Johnson said, “We have a responsibility to help developing countries reap the benefits of green growth, through a fair and transparent system.” He pledged to “turbocharge” a shift toward renewable energy, powered by advanced technology.
This ambition aligns closely with the policies of the governments of South Korea and Japan, who hope their multinational corporations will benefit from a surge in green investment.
Notably, South Korea’s presidential office revealed that President Moon Jae-in had a brief conversation with Japanese Prime Minister Suga Yoshihide in Cornwall. The two leaders said they were glad to see each other.
It was the first time they had exchanged words in person since Suga took office last September. The two Northeast Asian neighbors have seen their relationship ice over in the past three years, following disagreements over historical issues dating to Japan’s colonial rule over the Korean Peninsula. The Moon-Suga meeting, however, followed a recent court ruling in Seoul that restricts plaintiffs from suing Japanese corporations in relation to historic allegations of forced labor and exploitation, which raised some hopes for a resolution to the current standoff.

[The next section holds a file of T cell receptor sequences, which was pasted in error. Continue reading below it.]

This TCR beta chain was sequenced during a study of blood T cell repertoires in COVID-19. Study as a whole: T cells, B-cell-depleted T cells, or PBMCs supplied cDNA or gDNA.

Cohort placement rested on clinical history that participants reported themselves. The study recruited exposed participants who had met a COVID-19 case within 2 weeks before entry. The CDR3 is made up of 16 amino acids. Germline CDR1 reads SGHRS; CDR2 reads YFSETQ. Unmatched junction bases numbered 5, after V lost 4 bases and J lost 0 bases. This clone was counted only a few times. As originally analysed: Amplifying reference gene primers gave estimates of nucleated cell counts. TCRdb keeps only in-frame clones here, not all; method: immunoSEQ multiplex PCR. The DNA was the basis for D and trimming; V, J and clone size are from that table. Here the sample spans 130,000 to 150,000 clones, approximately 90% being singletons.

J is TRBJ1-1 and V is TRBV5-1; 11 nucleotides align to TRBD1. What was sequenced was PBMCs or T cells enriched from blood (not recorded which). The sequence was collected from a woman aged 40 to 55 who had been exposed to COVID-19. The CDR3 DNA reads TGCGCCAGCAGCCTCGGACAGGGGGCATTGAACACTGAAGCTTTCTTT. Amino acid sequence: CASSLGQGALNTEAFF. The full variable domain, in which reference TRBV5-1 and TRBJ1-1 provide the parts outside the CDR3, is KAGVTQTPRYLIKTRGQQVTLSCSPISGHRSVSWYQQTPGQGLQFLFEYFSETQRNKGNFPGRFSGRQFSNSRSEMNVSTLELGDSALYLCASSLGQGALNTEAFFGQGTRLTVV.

There was a much more substantive conversation between Suga and Macron, who agreed on closer cooperation in security, technology, and on North Korea, according to NHK. During the meeting, Suga welcomed France’s stronger engagement in the Indo-Pacific region, including deployment of its navy.
North Korea was also one of the topics covered in a telephone call from Cornwall by U.S. Secretary of State Antony Blinken to the top Chinese diplomat, Yang Jiechi.
The State Department said the two “discussed the United States’ comprehensive DPRK policy review, focusing on the need for the United States and the PRC to work together for the denuclearization of the Korean Peninsula.”
Blinken and South Korea’s Foreign Minister Chung Eui-yong also held a meeting in Cornwall, in which they “reaffirmed commitment to close cooperation between and among the United States, the Republic of Korea, and Japan on a broad range of issues” according to the State Department.
Blinken also used his call to Yang to speak bluntly on a range of concerns. He repeated Washington’s accusation that the Chinese government is committing “ongoing genocide and crimes against humanity” in Xinjiang and asked China to cease its pressure campaign against Taiwan and peacefully resolve cross-strait issues.